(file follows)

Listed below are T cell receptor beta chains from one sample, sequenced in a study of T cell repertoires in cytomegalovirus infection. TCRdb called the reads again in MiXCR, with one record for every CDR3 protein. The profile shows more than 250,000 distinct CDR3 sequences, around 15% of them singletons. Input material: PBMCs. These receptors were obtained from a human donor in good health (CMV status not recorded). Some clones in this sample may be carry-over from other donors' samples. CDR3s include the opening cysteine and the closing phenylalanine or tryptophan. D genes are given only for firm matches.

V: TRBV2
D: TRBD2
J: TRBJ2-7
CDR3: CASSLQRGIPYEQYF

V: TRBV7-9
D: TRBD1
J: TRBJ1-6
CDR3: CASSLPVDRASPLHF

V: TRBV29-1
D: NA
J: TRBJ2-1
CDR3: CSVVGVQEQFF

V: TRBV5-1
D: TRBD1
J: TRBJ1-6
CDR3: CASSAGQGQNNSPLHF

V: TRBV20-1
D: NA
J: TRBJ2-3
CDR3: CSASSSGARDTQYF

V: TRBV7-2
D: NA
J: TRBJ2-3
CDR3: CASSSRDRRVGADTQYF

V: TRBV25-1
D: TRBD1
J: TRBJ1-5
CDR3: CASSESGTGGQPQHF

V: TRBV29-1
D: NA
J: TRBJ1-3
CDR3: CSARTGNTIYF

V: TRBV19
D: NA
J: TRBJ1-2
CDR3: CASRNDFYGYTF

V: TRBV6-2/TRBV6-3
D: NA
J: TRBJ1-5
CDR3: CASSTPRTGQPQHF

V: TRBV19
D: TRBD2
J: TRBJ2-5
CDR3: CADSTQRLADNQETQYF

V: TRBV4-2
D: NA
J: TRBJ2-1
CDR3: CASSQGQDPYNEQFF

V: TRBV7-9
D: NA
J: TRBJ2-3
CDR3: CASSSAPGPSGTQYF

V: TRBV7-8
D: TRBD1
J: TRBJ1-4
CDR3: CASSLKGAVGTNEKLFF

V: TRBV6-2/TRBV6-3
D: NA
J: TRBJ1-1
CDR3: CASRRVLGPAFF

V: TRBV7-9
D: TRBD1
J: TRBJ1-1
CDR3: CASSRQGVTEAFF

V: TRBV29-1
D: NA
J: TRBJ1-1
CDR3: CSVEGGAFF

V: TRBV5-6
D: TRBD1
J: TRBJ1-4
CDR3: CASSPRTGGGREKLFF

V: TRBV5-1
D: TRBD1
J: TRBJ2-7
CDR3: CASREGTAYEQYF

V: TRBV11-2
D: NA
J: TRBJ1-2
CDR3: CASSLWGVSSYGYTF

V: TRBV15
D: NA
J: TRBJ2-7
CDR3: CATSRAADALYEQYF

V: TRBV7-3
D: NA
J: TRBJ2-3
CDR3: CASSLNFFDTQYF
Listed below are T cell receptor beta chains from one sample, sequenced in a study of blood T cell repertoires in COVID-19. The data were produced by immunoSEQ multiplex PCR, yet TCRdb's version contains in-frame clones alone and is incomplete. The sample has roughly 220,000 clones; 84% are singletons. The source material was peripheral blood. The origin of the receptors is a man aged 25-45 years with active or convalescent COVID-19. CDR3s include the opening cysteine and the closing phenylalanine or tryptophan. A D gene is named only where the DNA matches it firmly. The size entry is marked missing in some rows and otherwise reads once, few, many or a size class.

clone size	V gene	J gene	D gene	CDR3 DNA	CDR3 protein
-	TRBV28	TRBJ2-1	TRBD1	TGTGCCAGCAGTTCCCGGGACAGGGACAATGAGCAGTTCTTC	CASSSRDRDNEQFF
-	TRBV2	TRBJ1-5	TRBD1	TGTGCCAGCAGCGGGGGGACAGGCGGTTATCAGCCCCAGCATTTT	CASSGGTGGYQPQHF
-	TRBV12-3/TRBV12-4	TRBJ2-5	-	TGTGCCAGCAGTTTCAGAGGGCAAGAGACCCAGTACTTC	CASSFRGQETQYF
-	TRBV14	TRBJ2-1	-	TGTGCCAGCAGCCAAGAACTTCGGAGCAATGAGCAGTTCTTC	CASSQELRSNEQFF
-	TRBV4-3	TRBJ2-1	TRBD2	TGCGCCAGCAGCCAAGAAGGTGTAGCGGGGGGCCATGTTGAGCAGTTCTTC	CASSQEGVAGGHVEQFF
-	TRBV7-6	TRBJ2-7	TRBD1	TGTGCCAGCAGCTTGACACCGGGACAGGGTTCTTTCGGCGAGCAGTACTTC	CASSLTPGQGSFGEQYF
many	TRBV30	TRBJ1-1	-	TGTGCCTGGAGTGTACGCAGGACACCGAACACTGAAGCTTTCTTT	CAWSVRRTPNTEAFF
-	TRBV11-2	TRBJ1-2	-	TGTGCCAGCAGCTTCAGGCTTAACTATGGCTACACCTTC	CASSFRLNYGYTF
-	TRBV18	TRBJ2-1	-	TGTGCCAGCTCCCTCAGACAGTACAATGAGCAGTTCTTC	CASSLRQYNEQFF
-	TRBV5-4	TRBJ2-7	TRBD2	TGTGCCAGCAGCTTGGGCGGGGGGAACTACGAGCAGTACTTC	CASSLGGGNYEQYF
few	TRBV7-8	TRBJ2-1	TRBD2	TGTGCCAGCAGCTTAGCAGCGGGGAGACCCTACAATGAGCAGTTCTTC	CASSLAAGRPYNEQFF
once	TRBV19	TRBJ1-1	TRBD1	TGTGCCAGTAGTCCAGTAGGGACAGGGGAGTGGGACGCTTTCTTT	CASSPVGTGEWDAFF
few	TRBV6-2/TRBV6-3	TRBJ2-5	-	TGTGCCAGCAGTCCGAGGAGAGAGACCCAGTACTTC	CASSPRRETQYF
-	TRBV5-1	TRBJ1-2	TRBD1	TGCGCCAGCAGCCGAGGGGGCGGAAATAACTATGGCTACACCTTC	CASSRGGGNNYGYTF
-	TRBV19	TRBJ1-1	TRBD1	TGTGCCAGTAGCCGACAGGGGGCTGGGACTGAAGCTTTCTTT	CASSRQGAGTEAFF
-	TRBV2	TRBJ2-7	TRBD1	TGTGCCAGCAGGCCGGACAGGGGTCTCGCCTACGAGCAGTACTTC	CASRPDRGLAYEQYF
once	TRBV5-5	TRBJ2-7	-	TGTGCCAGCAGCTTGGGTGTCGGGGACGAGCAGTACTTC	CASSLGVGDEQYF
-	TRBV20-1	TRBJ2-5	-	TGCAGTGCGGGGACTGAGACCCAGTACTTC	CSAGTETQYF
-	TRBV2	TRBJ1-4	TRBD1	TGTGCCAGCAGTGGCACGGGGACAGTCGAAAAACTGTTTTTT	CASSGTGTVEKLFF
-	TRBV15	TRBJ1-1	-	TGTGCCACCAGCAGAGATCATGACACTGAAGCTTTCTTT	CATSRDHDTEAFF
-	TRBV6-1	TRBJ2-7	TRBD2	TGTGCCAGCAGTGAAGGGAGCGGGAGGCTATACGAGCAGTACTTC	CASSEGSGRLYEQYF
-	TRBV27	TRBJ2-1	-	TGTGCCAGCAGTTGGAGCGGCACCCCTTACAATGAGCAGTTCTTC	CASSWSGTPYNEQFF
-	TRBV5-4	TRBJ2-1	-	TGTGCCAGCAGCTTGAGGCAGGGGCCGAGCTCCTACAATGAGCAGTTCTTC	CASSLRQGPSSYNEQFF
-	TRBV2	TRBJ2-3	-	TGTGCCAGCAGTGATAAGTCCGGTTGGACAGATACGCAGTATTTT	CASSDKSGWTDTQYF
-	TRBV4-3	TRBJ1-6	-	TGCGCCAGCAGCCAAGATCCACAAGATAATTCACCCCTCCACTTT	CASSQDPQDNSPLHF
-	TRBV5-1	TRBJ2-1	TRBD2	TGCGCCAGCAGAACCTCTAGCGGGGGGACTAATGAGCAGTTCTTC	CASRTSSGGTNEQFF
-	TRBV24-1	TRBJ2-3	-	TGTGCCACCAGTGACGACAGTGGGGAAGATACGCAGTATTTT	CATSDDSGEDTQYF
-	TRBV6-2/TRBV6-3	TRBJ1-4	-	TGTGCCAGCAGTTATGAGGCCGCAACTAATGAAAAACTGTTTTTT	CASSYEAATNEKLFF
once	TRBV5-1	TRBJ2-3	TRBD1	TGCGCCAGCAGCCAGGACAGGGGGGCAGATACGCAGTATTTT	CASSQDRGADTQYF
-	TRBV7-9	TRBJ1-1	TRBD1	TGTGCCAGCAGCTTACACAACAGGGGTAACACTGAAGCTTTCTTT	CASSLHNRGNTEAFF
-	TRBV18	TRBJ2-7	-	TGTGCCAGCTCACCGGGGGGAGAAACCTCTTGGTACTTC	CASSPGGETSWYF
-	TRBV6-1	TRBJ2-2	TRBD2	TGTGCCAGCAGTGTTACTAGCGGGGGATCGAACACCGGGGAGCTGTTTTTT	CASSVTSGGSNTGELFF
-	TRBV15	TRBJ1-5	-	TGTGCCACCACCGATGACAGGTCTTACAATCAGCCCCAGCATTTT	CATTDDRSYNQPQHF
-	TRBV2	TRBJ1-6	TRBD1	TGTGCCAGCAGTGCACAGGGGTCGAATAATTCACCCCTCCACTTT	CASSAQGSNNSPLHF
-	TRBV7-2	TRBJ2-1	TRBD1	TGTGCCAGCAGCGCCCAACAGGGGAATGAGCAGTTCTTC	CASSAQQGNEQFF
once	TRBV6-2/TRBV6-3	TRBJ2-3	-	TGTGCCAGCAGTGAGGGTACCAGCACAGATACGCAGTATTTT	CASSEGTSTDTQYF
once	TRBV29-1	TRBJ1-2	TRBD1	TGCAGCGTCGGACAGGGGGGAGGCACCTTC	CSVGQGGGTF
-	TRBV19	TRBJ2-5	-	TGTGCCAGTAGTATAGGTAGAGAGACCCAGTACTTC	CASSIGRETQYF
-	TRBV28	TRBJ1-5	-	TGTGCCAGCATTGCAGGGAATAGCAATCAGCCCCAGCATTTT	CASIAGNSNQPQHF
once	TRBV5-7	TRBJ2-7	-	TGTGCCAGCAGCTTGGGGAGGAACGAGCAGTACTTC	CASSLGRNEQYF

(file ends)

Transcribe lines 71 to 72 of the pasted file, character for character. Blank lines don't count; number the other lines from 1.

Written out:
D: TRBD1
J: TRBJ1-4